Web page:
Welcome back, curious people!
After the historical overview of the topic and the framework of our podcast project presented in the first episode of the podcast, we now want to start off our journey and talk about how literature and art create, shape, and restore our collective memory.
As a starting point, we chose the BBC mini series Black Earth Rising (2018), written and directed by Hugo Blick. Although the series is easily accessible (you can watch it on Netflix), the plot is quite demanding. It follows the fictional story of Kate Ashby (Michaela Coel), a survivor of the genocide against the Tutsis in Rwanda, working as a criminal investigator in England. Together with Michael Ennis (John Goodman), she uncovers the truth about the genocide against the Tutsis and herself in the process. While the series’ plot begins with the attempt to prosecute war criminals, the series delves into greater issues of international justice, memory, and forgiveness.
In order to get a deeper insight into the series, we asked one of the main actors of the show, Ronald Guttman, for an interview. The Belgian actor and producer plays quite an unsympathetic and dubious character in the series, quite unlike the actor himself, and represents the French government during the time leading up to the genocide. He advised the Elysée palace to support the Hutu regime as it prepared for genocide, and years later, sets several plot threads of the series in motion.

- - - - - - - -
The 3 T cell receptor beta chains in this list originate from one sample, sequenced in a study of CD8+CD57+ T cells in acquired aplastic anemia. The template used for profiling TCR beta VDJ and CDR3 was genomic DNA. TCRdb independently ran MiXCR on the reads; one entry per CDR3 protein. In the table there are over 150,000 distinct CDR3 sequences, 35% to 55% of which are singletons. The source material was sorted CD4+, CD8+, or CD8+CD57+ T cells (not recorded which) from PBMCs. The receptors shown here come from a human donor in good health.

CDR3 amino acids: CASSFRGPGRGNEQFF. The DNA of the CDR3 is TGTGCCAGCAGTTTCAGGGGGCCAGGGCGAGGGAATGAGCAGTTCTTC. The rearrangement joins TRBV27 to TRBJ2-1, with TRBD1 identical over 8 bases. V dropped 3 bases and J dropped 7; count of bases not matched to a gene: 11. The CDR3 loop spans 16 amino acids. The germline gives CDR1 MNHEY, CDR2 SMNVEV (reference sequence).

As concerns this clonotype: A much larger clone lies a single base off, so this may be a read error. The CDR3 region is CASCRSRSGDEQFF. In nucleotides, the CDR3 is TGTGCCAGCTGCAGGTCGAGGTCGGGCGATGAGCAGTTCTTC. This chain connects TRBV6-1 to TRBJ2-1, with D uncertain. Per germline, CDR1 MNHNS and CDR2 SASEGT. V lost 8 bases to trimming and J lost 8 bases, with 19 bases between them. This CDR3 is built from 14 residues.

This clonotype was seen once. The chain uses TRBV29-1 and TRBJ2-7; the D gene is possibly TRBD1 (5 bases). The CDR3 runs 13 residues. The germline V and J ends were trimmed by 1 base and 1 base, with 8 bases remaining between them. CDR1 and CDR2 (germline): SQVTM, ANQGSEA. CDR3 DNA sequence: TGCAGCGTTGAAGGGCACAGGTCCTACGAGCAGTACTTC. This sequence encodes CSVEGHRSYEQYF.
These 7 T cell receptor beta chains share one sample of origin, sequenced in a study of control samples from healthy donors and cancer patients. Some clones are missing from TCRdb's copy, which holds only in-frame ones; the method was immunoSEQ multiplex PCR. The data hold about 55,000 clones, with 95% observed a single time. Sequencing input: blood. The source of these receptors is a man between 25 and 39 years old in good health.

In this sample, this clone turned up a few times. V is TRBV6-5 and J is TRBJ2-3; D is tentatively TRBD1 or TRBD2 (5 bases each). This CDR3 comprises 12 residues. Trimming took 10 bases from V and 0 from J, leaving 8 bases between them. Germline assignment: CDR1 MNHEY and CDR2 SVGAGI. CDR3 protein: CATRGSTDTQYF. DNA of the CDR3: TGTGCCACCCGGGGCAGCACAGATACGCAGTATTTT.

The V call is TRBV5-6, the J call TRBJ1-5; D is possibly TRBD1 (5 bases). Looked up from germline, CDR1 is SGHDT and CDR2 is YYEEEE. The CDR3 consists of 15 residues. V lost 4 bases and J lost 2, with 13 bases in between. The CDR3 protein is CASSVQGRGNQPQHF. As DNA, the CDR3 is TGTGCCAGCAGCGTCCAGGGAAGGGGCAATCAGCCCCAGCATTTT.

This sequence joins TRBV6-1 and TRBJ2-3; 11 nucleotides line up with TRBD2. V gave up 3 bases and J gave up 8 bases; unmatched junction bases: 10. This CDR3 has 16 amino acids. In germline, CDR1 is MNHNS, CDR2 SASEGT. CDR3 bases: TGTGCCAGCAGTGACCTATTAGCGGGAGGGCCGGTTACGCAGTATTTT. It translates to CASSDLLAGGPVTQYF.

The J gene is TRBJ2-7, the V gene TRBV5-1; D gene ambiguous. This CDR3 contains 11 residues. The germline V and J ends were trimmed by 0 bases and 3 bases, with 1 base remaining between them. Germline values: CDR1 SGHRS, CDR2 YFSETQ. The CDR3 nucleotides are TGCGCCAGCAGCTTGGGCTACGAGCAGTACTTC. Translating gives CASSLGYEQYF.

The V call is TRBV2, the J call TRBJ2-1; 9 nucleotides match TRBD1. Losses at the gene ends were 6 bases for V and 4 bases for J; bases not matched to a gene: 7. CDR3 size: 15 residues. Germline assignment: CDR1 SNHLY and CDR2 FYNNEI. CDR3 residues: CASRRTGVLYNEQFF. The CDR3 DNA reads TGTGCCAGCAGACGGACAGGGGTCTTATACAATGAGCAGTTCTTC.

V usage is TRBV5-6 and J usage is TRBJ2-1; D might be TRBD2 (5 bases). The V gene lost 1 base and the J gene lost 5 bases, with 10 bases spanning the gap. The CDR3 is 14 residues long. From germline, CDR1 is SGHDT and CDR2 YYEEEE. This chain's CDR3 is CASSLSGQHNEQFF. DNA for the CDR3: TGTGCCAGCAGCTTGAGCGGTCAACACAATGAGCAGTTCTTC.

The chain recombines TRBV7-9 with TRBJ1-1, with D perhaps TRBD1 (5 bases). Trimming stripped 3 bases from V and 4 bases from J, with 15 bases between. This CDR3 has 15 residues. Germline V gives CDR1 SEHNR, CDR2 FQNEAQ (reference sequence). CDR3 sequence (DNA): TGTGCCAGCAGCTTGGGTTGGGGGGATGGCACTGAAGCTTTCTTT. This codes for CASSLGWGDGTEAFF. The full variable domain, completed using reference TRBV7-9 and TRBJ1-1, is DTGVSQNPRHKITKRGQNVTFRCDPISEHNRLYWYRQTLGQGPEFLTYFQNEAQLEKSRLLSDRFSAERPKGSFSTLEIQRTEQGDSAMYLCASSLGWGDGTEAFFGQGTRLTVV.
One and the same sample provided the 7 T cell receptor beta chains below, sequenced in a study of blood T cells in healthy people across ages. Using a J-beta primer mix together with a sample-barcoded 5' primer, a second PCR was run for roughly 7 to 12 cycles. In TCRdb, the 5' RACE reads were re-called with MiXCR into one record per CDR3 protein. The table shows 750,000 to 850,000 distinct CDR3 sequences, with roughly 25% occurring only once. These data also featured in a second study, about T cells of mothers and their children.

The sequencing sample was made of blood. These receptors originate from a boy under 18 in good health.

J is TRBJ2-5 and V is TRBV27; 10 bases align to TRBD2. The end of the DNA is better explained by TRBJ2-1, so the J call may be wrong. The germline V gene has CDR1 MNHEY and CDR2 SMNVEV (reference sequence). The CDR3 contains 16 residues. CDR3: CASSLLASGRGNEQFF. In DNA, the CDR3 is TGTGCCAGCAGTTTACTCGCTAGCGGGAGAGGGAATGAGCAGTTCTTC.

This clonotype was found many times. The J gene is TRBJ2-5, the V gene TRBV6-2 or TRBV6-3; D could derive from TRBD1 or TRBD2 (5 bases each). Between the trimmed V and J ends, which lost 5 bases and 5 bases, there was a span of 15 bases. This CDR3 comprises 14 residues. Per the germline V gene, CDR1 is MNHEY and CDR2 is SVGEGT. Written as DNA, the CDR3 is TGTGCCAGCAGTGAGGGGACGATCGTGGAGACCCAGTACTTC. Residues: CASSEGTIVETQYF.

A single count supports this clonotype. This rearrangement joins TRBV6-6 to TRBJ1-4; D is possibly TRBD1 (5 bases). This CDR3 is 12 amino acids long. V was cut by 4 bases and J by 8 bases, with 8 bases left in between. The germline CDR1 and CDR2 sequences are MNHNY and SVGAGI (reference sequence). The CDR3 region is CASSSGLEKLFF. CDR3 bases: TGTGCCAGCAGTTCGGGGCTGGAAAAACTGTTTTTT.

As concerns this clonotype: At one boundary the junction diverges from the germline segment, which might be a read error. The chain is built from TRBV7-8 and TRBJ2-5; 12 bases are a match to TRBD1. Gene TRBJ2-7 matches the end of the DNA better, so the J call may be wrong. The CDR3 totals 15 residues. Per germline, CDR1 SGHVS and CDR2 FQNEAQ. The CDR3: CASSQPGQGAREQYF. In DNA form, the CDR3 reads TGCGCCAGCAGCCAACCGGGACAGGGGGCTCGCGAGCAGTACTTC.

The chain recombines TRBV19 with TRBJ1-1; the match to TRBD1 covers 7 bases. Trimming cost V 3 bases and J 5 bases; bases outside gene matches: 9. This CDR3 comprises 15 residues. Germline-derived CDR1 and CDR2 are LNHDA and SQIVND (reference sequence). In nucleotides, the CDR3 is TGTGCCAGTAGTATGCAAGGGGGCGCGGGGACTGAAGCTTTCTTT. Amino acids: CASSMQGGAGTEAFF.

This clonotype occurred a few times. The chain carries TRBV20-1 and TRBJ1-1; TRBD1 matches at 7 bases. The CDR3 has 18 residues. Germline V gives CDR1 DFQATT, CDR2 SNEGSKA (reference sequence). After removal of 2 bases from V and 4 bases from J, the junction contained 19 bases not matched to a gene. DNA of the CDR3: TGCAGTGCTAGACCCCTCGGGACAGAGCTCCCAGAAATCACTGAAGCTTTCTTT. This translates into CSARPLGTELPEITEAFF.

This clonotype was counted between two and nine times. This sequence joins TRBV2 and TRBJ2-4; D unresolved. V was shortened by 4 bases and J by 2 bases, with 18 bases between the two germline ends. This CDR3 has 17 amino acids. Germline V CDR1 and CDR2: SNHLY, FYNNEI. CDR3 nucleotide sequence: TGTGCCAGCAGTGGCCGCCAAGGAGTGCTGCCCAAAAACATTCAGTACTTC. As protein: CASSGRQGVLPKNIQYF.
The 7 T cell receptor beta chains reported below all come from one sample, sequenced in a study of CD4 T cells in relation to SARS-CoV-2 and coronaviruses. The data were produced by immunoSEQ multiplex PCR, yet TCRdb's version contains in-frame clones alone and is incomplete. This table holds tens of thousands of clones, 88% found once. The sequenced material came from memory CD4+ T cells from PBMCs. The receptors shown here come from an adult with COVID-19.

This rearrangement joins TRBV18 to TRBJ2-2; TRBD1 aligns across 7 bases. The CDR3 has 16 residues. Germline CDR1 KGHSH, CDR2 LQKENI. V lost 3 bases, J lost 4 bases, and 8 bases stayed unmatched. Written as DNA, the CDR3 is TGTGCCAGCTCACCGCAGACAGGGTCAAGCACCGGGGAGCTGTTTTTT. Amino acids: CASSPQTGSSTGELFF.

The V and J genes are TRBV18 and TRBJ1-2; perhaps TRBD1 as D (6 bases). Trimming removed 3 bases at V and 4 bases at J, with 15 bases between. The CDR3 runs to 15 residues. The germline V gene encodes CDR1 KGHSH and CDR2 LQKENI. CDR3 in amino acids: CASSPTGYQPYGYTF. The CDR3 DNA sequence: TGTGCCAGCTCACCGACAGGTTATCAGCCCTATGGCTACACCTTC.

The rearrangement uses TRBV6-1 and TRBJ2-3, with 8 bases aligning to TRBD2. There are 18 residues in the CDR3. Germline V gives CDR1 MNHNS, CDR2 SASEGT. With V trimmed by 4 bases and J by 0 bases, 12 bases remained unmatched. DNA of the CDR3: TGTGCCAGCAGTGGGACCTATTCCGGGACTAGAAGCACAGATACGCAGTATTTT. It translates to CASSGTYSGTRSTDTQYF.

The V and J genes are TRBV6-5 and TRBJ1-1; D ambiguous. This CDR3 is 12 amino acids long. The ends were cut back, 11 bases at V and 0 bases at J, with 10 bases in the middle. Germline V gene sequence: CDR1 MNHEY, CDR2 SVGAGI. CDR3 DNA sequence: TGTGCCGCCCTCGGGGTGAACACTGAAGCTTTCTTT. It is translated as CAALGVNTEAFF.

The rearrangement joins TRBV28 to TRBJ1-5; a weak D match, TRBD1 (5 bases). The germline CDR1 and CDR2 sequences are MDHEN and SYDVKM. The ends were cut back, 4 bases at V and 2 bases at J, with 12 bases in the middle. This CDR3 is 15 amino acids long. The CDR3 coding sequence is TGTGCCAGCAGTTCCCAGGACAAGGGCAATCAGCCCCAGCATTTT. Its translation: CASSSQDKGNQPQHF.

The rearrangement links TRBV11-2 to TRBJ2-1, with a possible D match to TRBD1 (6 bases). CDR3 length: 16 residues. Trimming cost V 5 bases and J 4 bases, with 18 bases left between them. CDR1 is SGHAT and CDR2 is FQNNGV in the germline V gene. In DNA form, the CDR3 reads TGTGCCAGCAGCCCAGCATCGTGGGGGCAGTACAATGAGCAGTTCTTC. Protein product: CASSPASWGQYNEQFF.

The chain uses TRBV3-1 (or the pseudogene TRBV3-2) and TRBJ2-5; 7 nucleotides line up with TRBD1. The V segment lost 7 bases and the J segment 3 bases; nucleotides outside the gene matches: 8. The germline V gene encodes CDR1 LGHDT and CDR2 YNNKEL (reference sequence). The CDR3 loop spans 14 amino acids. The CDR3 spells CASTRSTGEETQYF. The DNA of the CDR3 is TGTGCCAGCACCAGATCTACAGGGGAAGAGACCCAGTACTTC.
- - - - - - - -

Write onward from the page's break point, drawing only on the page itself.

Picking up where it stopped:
In our critical conversation we asked Ronald Guttman about his preparation for shooting a series about the genocide and his experience on set. We also touched upon the question of what in the series are historical facts and what is fiction, the educational aspects of TV series and television, as well as the role of literature and art in dealing with trauma and creating a collective memory.
We cordially invite you to participate in this debate about the series and hope you enjoy listening to it.
The views and opinions expressed in this podcast are those of the interviewees and do not necessarily reflect the beliefs and viewpoints of (Re)membering Rwanda.
The opinions of our interviewees are based upon information they consider reliable, but (Re)membering Rwanda doesn’t warrant its completeness or accuracy, and it should not be relied upon as such.
Any views or opinions are not intended to malign any religion, ehtnic group, club, organization or individual.
Original tone of the series was kindly provided by Drama Republic.